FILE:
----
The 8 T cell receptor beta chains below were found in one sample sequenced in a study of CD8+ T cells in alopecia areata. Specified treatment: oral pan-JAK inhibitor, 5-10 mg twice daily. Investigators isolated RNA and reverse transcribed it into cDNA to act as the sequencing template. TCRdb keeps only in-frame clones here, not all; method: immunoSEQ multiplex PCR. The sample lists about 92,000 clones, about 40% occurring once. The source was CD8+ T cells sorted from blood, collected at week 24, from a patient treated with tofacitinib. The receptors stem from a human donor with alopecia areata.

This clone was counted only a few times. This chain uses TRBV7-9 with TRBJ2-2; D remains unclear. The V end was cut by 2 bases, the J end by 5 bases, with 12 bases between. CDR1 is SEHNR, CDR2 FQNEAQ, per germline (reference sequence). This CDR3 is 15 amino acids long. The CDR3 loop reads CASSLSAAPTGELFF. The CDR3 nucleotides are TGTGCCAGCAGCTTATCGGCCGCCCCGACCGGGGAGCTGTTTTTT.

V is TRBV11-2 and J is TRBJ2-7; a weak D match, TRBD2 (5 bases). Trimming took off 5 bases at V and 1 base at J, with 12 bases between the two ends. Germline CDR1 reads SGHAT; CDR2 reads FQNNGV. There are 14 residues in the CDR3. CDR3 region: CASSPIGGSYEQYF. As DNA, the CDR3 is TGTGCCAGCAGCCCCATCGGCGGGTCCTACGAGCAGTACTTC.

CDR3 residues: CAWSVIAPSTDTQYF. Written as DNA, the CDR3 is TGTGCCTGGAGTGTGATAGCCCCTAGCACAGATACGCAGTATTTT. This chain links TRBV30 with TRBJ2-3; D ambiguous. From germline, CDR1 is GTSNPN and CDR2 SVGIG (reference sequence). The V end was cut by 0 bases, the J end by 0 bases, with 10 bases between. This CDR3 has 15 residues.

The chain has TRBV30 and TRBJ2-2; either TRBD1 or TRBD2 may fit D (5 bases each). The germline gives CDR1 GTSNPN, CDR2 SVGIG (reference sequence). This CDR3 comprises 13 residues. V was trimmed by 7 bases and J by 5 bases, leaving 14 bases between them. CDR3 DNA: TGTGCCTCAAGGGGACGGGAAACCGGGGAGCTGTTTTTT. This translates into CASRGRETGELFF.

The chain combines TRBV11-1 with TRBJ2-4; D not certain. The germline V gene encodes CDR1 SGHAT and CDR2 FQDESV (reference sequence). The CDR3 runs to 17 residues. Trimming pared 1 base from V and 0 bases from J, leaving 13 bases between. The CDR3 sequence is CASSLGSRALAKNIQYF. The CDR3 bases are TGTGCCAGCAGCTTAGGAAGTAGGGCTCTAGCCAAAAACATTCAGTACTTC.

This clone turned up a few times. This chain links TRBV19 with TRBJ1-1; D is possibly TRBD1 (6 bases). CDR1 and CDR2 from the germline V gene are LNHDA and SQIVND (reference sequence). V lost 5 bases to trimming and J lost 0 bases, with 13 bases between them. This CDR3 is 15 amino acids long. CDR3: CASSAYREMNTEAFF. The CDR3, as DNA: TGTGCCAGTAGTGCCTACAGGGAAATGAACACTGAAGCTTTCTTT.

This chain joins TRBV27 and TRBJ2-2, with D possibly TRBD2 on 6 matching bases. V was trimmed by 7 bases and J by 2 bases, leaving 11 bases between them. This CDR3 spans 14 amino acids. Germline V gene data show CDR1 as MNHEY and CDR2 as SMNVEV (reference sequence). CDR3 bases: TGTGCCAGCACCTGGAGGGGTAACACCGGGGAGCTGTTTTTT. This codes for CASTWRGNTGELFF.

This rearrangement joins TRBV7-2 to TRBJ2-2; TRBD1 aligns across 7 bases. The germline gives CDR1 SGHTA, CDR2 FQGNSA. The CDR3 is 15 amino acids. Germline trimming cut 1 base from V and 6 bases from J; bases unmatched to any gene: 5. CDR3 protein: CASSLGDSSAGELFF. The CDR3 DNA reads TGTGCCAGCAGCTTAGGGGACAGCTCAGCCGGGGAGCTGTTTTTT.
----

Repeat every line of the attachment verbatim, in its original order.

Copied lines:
The 8 T cell receptor beta chains below were found in one sample sequenced in a study of CD8+ T cells in alopecia areata. Specified treatment: oral pan-JAK inhibitor, 5-10 mg twice daily. Investigators isolated RNA and reverse transcribed it into cDNA to act as the sequencing template. TCRdb keeps only in-frame clones here, not all; method: immunoSEQ multiplex PCR. The sample lists about 92,000 clones, about 40% occurring once. The source was CD8+ T cells sorted from blood, collected at week 24, from a patient treated with tofacitinib. The receptors stem from a human donor with alopecia areata.

This clone was counted only a few times. This chain uses TRBV7-9 with TRBJ2-2; D remains unclear. The V end was cut by 2 bases, the J end by 5 bases, with 12 bases between. CDR1 is SEHNR, CDR2 FQNEAQ, per germline (reference sequence). This CDR3 is 15 amino acids long. The CDR3 loop reads CASSLSAAPTGELFF. The CDR3 nucleotides are TGTGCCAGCAGCTTATCGGCCGCCCCGACCGGGGAGCTGTTTTTT.

V is TRBV11-2 and J is TRBJ2-7; a weak D match, TRBD2 (5 bases). Trimming took off 5 bases at V and 1 base at J, with 12 bases between the two ends. Germline CDR1 reads SGHAT; CDR2 reads FQNNGV. There are 14 residues in the CDR3. CDR3 region: CASSPIGGSYEQYF. As DNA, the CDR3 is TGTGCCAGCAGCCCCATCGGCGGGTCCTACGAGCAGTACTTC.

CDR3 residues: CAWSVIAPSTDTQYF. Written as DNA, the CDR3 is TGTGCCTGGAGTGTGATAGCCCCTAGCACAGATACGCAGTATTTT. This chain links TRBV30 with TRBJ2-3; D ambiguous. From germline, CDR1 is GTSNPN and CDR2 SVGIG (reference sequence). The V end was cut by 0 bases, the J end by 0 bases, with 10 bases between. This CDR3 has 15 residues.

The chain has TRBV30 and TRBJ2-2; either TRBD1 or TRBD2 may fit D (5 bases each). The germline gives CDR1 GTSNPN, CDR2 SVGIG (reference sequence). This CDR3 comprises 13 residues. V was trimmed by 7 bases and J by 5 bases, leaving 14 bases between them. CDR3 DNA: TGTGCCTCAAGGGGACGGGAAACCGGGGAGCTGTTTTTT. This translates into CASRGRETGELFF.

The chain combines TRBV11-1 with TRBJ2-4; D not certain. The germline V gene encodes CDR1 SGHAT and CDR2 FQDESV (reference sequence). The CDR3 runs to 17 residues. Trimming pared 1 base from V and 0 bases from J, leaving 13 bases between. The CDR3 sequence is CASSLGSRALAKNIQYF. The CDR3 bases are TGTGCCAGCAGCTTAGGAAGTAGGGCTCTAGCCAAAAACATTCAGTACTTC.

This clone turned up a few times. This chain links TRBV19 with TRBJ1-1; D is possibly TRBD1 (6 bases). CDR1 and CDR2 from the germline V gene are LNHDA and SQIVND (reference sequence). V lost 5 bases to trimming and J lost 0 bases, with 13 bases between them. This CDR3 is 15 amino acids long. CDR3: CASSAYREMNTEAFF. The CDR3, as DNA: TGTGCCAGTAGTGCCTACAGGGAAATGAACACTGAAGCTTTCTTT.

This chain joins TRBV27 and TRBJ2-2, with D possibly TRBD2 on 6 matching bases. V was trimmed by 7 bases and J by 2 bases, leaving 11 bases between them. This CDR3 spans 14 amino acids. Germline V gene data show CDR1 as MNHEY and CDR2 as SMNVEV (reference sequence). CDR3 bases: TGTGCCAGCACCTGGAGGGGTAACACCGGGGAGCTGTTTTTT. This codes for CASTWRGNTGELFF.

This rearrangement joins TRBV7-2 to TRBJ2-2; TRBD1 aligns across 7 bases. The germline gives CDR1 SGHTA, CDR2 FQGNSA. The CDR3 is 15 amino acids. Germline trimming cut 1 base from V and 6 bases from J; bases unmatched to any gene: 5. CDR3 protein: CASSLGDSSAGELFF. The CDR3 DNA reads TGTGCCAGCAGCTTAGGGGACAGCTCAGCCGGGGAGCTGTTTTTT.